SciTech Connect

    Not Available

    1992-12-31

    The Committee on Atomic, Molecular and Optical Sciences (CAMOS) of the National Research Council (NRC) is charged with monitoring the health of the field of atomic, molecular, and optical (AMO) science in the United States. Accordingly, the Committee identifies and examines both broad and specific issues affecting the field. Regular meetings, teleconferences, briefings from agencies and the scientific community, the formation of study panels to prepare reports, and special symposia are among the mechanisms used by the CAMOS to meet its charge. This progress report presents a review of CAMOS activities from February 1, 1992 to January 31, 1993. This report also includes the status of activities associated with the CAMOS study on the field that is being conducted by the Panel on the Future of Atomic, Molecular, and Optical Sciences (FAMOS).

  12. Genomics of adaptation to host-plants in herbivorous insects.

    PubMed

    Simon, Jean-Christophe; d'Alençon, Emmanuelle; Guy, Endrick; Jacquin-Joly, Emmanuelle; Jaquiéry, Julie; Nouhaud, Pierre; Peccoud, Jean; Sugio, Akiko; Streiff, Réjane

    2015-11-01

    Herbivorous insects represent the most species-rich lineages of metazoans. The high rate of diversification in herbivorous insects is thought to result from their specialization to distinct host-plants, which creates conditions favorable for the build-up of reproductive isolation and speciation. These conditions rely on constraints against the optimal use of a wide range of plant species, as each must constitute a viable food resource, oviposition site and mating site for an insect. Utilization of plants involves many essential traits of herbivorous insects, as they locate and select their hosts, overcome their defenses and acquire nutrients while avoiding intoxication. Although advances in understanding insect-plant molecular interactions have been limited by the complexity of insect traits involved in host use and the lack of genomic resources and functional tools, recent studies at the molecular level, combined with large-scale genomics studies at population and species levels, are revealing the genetic underpinning of plant specialization and adaptive divergence in non-model insect herbivores. Here, we review the recent advances in the genomics of plant adaptation in hemipterans and lepidopterans, two major insect orders, each of which includes a large number of crop pests. We focus on how genomics and post-genomics have improved our understanding of the mechanisms involved in insect-plant interactions by reviewing recent molecular discoveries in sensing, feeding, digesting and detoxifying strategies. We also present the outcomes of large-scale genomics approaches aimed at identifying loci potentially involved in plant adaptation in these insects.

  13. Molecular Environmental Science: An Assessment of Research Accomplishments, Available Synchrotron Radiation Facilities, and Needs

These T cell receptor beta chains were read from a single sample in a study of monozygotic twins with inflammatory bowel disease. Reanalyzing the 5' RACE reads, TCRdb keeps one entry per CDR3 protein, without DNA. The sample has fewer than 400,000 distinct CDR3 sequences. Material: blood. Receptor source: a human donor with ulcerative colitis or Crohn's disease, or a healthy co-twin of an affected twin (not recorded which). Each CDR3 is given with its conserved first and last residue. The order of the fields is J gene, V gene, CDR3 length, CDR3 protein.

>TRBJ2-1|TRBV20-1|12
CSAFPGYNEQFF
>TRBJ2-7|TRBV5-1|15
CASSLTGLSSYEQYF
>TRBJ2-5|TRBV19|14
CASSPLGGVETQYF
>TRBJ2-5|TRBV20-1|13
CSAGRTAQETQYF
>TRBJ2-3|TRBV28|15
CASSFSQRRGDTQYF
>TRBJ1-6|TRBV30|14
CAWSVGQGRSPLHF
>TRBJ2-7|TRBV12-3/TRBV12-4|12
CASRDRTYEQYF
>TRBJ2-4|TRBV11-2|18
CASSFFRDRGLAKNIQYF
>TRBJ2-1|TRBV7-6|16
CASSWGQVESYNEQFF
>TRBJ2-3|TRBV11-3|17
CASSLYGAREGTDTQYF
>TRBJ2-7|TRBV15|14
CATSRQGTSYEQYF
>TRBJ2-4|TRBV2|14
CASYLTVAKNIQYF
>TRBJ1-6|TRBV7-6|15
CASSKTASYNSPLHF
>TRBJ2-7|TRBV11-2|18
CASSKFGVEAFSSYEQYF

SciTech Connect

    Brown, G

    2004-02-05

    Synchrotron-based techniques are fundamental to research in ''Molecular Environmental Science'' (MES), an emerging field that involves molecular-level studies of chemical and biological processes affecting the speciation, properties, and behavior of contaminants, pollutants, and nutrients in the ecosphere. These techniques enable the study of aqueous solute complexes, poorly crystalline materials, solid-liquid interfaces, mineral-aqueous solution interactions, microbial biofilm-heavy metal interactions, heavy metal-plant interactions, complex material microstructures, and nanomaterials, all of which are important components or processes in the environment. Basic understanding of environmental materials and processes at the molecular scale is essential for risk assessment and management, and reduction of environmental pollutants at field, landscape, and global scales. One of the main purposes of this report is to illustrate the role of synchrotron radiation (SR)-based studies in environmental science and related fields and their impact on environmental problems of importance to society. A major driving force for MES research is the need to characterize, treat, and/or dispose of vast quantities of contaminated materials, including groundwater, sediments, and soils, and to process wastes, at an estimated cost exceeding 150 billion dollars through 2070. A major component of this problem derives from high-level nuclear waste. Other significant components come from mining and industrial wastes, atmospheric pollutants derived from fossil fuel consumption, agricultural pesticides and fertilizers, and the pollution problems associated with animal waste run-off, all of which have major impacts on human health and welfare. Addressing these problems requires the development of new characterization and processing technologies--efforts that require information on the chemical speciation of heavy metals, radionuclides, and xenobiotic organic compounds and their reactions with